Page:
Staggered Poses: A Character Motion Representation for Detail-Preserving Editing of Pose and Coordinated Timing

Patrick Coleman , Jacobo Bibliowicz, Karan Singh, and Michael Gleicher

SCA 2008

We introduce staggered poses--a representation of character motion that explicitly encodes coordinated timing among movement features in different parts of a character's body. This representation allows us to provide sparse, pose-based controls for editing motion that preserve existing movement detail, and we describe how to edit coordinated timing among extrema in these controls for stylistic editing. The staggered pose representation supports the editing of new motion by generalizing keyframe-based workflows to retain high-level control after local timing and transition splines have been created. For densely-sampled motion such as motion capture data, we present an algorithm that creates a staggered pose representation by locating coordinated movement features and modeling motion detail using splines and displacement maps. These techniques, taken together, enable feature-based keyframe editing of dense motion data.


Downloadable Video

Quicktime Movie of the Slides

This is exported from Keynote. If you download it, it works like a presentation. Click to go through it in Quicktime Player, rather than using your browser's plugin. A couple illustration videos on the second slide don't play.

And on youtube:

Other Thoughts:

Not everything fits in a paper, and some things are discovered later. Here's answers to a few of the more common questions and some notes and references to other work that's related.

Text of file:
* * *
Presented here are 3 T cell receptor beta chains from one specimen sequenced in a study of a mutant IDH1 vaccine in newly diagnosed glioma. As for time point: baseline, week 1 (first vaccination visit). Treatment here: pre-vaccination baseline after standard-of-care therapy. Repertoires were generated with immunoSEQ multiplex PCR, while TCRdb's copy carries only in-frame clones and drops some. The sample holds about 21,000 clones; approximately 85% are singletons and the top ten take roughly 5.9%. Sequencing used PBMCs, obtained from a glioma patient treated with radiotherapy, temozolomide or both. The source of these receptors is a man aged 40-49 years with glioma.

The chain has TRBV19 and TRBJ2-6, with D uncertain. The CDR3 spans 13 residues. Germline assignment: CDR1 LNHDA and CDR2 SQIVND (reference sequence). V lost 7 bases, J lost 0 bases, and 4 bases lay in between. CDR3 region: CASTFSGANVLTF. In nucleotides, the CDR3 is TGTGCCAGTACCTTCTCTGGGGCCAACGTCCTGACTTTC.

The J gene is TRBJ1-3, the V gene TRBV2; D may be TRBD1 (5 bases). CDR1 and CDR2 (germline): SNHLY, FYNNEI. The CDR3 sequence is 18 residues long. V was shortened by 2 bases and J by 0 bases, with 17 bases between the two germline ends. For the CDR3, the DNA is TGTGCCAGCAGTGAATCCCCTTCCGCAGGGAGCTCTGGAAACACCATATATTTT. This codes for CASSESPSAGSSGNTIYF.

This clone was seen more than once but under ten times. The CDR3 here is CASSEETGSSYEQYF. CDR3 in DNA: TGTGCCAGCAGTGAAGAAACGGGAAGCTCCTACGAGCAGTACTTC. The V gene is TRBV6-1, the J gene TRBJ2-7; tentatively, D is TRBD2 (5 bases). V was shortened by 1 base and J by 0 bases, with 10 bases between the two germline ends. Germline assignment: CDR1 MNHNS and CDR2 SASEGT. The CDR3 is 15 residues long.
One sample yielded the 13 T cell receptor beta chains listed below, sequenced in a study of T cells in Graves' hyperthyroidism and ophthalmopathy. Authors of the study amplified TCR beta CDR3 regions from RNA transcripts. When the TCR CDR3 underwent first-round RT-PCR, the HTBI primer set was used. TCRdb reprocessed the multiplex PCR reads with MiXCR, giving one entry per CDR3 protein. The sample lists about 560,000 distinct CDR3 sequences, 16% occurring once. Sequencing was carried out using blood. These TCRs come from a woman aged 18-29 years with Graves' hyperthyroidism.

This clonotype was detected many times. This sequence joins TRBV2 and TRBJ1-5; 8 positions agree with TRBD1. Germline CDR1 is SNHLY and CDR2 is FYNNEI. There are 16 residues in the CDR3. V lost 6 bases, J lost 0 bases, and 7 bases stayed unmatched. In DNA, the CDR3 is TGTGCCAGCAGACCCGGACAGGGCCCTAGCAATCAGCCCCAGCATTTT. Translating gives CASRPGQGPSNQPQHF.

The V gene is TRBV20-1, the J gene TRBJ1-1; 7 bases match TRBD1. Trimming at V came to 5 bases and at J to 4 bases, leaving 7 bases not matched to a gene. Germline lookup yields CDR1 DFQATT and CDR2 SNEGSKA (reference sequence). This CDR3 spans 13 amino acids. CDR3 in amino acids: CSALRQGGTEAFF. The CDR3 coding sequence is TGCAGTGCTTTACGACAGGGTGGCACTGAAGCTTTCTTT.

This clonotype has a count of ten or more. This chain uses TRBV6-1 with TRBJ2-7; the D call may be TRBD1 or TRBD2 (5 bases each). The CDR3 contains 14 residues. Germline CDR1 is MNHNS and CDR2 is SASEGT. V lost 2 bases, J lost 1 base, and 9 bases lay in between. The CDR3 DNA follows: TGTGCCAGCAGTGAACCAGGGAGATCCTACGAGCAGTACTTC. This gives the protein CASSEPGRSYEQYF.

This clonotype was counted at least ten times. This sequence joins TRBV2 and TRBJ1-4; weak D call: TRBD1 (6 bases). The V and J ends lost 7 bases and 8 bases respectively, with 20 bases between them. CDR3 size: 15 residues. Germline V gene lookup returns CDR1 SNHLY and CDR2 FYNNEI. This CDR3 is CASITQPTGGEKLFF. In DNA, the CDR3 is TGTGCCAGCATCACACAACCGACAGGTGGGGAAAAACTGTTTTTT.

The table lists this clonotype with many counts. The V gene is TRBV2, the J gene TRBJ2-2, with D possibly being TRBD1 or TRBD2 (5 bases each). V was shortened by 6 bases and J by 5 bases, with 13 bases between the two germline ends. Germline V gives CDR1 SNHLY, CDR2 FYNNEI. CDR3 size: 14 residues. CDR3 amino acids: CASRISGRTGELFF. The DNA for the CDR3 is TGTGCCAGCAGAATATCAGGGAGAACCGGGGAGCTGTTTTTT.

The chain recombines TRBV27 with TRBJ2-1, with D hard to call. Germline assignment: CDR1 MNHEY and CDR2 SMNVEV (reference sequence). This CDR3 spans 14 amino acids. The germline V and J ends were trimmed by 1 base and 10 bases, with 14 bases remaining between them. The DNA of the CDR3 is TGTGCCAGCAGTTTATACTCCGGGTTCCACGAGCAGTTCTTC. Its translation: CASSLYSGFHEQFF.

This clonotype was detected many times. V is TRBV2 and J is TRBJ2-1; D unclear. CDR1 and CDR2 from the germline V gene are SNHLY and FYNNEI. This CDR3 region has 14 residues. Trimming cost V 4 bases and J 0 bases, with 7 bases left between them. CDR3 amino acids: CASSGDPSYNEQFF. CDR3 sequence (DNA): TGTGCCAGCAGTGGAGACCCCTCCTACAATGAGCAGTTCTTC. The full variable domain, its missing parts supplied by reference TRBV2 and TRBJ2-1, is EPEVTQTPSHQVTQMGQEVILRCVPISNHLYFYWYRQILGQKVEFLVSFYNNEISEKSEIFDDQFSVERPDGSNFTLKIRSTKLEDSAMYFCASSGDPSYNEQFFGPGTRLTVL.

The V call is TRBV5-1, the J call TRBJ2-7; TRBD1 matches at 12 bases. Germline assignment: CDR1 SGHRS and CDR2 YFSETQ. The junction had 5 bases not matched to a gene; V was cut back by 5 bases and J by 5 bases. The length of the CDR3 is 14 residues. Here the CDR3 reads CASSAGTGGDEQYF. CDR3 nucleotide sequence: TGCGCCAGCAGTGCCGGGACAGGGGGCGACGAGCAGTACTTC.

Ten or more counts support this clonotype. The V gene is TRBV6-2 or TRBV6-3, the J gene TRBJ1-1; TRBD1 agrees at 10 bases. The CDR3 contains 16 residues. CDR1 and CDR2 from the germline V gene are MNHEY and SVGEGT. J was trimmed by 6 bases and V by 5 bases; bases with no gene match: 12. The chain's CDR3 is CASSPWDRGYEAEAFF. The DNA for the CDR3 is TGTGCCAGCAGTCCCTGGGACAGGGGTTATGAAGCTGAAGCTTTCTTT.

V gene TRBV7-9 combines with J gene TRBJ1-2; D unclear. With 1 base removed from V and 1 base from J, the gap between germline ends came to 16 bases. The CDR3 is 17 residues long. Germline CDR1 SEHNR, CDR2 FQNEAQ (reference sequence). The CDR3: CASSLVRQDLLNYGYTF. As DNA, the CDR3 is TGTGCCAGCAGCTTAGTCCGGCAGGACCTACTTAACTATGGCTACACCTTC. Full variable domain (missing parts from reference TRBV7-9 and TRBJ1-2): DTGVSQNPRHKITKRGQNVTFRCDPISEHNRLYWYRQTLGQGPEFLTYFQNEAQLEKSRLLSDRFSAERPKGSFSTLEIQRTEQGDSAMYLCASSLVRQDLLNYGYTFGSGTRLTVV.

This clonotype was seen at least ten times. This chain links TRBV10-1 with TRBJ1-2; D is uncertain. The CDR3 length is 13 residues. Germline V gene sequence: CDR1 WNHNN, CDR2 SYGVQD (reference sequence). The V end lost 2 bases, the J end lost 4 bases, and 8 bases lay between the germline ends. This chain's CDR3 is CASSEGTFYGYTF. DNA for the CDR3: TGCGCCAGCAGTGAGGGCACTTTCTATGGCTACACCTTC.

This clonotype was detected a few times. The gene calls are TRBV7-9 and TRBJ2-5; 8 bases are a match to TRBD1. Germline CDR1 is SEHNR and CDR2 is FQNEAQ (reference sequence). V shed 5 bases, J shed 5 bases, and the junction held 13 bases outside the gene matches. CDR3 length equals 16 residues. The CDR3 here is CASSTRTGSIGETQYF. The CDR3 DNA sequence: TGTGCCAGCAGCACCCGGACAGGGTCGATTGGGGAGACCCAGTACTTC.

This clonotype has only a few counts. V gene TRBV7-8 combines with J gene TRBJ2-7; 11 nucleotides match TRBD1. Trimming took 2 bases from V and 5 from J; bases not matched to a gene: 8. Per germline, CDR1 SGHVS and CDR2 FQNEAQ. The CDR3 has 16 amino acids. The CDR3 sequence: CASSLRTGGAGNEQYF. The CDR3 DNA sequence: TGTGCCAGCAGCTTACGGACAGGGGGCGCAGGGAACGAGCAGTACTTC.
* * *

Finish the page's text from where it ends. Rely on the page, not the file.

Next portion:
Our examples in the video and slides are only making subtle changes to the lower body, with most large changes applied to the upper body. While IK solutions that are blended in time work well for small changes like fixing footskate, we've noticed that they introduce weird artifacts when you blend in large adjustments to motion that's already fully specified. For now, we just avoided it in the demos, since it's not inherent to our approach. More on this later. :-)

An open question is when it makes sense to add timing variation to coordinated extrema. This hasn't been formally studied well on its own (to our knowledge), and most of what we know comes from the kinds of things that animators do and from our experience working with the system. Asymmetry applies all over the place--very few real world movements are symmetrical. Succession usually applies well to any unconstrained limbs. We've noticed, however, that it can look weird on sudden, goal-directed movements. Other work that applies some kind of timing variation includes Aesthetic Edits, Wiggly Splines, and Brain Springs.

There is a small mistake in the discussion on optimizing orientation spines. It should refer to minimizing squared angular differences on S^4, not SO(3).


This research is financially supported by MITACS, and Maya was generously donated by Autodesk.

patrick coleman dynamic graphics project university of toronto

patrick at dgp dot toronto dot edu